Table 2 lists LD statistics for our full method with optimal parameters (FMopt), the full method with empirically motivated parameters (\(\eta = 1, \alpha =100\)) (FMemp), the reduced versions without masking the preregistration (RMwom) and without preregistration (RMwop), as well as the landmark distances before registration. FMopt performs best on average as well as in the median and maximum LD. Both reduced methods only slightly reduce the maximum LD before registration and have elevated values in the 99% quantile. For the FMemp the median is slightly elevated (\(+\) 9%) as compared to the full method. With respect to the Wilcoxon signed-rank test with a significance threshold of 0.05, the difference between FMopt and FMemp is statistically significant, the difference of FMopt to both reduced methods is statistically not significant.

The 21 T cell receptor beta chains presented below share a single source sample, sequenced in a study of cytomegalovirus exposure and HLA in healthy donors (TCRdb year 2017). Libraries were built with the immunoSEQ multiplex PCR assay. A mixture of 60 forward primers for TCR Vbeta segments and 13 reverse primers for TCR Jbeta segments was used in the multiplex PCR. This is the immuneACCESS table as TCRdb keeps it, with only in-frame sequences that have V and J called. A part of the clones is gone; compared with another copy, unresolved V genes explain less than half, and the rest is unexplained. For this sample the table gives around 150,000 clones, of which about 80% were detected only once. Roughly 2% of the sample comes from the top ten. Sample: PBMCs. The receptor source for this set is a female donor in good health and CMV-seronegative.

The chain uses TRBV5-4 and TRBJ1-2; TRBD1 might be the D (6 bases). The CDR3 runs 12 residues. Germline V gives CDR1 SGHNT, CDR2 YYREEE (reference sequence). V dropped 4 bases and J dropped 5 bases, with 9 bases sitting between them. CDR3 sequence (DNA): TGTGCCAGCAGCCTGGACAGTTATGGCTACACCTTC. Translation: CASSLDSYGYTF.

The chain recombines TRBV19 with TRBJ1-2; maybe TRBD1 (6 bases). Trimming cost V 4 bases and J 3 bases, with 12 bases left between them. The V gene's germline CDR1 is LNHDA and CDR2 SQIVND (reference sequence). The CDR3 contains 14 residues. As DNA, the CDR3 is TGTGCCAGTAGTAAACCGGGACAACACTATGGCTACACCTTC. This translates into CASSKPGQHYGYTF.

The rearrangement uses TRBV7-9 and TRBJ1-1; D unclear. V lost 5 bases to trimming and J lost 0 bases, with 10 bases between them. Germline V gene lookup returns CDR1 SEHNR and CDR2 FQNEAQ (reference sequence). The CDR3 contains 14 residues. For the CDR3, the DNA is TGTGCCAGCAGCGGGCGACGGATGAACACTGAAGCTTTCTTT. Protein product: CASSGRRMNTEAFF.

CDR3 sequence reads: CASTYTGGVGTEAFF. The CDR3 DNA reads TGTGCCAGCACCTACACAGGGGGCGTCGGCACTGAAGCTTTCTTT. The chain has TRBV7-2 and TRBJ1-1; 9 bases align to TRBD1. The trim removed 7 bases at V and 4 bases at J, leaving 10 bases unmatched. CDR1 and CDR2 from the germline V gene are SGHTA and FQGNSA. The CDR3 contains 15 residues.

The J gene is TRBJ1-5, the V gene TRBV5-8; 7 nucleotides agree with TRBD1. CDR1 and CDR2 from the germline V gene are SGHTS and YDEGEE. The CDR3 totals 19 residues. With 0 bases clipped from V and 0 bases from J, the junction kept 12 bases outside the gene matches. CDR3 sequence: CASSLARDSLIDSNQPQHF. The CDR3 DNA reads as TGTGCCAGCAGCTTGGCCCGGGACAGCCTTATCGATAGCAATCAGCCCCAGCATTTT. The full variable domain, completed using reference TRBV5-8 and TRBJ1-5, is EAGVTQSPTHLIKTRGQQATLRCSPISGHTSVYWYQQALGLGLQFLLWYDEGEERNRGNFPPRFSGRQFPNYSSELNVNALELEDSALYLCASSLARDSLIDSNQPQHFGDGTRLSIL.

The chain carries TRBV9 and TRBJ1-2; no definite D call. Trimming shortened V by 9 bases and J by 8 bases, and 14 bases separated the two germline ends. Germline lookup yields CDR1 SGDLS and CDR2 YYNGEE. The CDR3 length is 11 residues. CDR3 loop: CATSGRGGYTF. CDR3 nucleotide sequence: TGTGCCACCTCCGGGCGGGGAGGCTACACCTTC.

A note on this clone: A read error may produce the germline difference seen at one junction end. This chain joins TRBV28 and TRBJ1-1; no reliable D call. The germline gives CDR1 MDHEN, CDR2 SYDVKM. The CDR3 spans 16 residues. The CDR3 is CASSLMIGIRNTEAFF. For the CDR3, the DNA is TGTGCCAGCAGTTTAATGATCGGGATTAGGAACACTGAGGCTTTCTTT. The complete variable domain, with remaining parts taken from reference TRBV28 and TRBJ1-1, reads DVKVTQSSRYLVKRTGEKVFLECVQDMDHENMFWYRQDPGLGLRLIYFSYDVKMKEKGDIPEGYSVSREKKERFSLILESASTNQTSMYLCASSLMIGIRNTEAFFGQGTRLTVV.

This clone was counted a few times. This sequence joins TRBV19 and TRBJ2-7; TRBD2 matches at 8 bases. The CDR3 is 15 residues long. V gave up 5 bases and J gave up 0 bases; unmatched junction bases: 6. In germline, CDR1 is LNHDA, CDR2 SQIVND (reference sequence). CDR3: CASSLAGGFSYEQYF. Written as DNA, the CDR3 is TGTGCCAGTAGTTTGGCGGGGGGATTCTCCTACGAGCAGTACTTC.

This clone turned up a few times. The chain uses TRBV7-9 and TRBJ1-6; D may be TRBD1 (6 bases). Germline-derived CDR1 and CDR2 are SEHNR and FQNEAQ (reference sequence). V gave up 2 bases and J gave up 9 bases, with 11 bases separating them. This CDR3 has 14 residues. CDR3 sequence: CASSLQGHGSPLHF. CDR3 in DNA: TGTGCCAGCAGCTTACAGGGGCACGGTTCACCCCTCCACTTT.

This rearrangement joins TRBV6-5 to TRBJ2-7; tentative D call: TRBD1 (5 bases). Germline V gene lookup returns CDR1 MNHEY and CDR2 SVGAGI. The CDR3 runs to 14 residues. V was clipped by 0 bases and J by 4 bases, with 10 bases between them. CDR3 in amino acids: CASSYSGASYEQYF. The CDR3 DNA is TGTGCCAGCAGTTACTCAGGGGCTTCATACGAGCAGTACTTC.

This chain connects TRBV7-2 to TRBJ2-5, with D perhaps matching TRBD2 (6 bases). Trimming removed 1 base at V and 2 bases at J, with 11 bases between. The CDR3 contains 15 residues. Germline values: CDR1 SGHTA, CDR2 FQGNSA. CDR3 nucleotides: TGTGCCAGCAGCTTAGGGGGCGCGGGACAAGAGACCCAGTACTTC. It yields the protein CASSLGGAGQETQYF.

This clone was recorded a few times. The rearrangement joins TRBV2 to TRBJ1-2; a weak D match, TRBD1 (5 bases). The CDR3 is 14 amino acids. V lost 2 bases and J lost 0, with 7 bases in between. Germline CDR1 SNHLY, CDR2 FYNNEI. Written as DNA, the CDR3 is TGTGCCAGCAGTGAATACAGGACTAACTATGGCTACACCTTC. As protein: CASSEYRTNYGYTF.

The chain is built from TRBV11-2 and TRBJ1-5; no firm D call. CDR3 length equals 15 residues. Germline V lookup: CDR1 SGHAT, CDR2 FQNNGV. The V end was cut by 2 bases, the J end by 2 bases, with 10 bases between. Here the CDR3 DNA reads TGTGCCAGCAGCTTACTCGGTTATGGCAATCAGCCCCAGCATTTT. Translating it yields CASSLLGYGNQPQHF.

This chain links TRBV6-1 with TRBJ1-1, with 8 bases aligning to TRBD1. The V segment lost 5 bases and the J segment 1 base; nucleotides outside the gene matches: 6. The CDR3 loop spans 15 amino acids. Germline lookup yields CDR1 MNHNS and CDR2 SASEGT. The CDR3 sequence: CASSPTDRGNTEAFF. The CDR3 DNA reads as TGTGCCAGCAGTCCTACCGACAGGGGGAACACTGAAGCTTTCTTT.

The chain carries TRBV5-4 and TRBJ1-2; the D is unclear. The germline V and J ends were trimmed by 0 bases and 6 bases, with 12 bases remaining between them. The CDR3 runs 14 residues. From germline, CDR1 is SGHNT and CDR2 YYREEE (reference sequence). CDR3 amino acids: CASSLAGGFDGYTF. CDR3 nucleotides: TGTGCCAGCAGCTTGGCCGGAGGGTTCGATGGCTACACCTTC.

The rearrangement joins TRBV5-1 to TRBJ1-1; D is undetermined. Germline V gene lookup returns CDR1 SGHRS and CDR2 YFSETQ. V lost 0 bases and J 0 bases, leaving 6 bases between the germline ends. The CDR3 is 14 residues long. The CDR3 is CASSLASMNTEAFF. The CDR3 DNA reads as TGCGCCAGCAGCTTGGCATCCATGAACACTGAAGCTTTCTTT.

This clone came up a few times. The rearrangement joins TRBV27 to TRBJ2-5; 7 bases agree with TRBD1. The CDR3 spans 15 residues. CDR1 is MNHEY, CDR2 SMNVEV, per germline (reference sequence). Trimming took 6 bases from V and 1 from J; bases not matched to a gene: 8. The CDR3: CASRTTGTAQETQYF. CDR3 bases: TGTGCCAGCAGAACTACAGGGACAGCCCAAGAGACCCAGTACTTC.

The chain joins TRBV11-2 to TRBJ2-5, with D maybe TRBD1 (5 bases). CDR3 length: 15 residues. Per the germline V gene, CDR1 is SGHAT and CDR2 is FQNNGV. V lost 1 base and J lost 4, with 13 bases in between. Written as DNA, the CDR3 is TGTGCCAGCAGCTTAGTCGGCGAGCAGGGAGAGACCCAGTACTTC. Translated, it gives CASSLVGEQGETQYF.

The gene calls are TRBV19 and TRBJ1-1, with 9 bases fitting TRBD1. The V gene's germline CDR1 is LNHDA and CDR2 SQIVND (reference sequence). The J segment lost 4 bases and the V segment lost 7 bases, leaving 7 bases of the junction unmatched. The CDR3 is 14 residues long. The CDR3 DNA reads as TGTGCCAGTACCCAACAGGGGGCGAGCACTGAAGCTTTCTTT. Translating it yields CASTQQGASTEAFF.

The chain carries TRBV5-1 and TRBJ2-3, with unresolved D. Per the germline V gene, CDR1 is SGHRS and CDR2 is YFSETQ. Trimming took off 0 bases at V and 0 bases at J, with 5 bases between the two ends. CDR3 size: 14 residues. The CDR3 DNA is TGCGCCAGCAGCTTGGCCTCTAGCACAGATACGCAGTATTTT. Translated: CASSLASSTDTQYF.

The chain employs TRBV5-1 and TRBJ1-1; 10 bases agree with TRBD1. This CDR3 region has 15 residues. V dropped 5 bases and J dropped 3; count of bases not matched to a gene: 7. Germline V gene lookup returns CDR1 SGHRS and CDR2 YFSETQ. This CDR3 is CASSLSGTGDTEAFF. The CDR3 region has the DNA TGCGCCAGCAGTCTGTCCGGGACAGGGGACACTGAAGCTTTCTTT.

Fig. 5

Time cut images (TCI) of three anterior–posterior lines of an exemplary case (a) before motion correction (b) after motion correction with the full method (c) and after motion correction without preregistration (d). The blue lines in (a) indicate the positions at which the TCI are calculated. The green and gray arrows point to structures that are temporally more consistent after motion compensation (green: blood vessel, gray: liver surface). The full method was rated as improving the temporal consistency in this case. The blue arrows in (c) and (d) mark a time point where the reduced method did not perform as well as the full method. The result of the reduced method was thus rated worse than the one of the full method for this case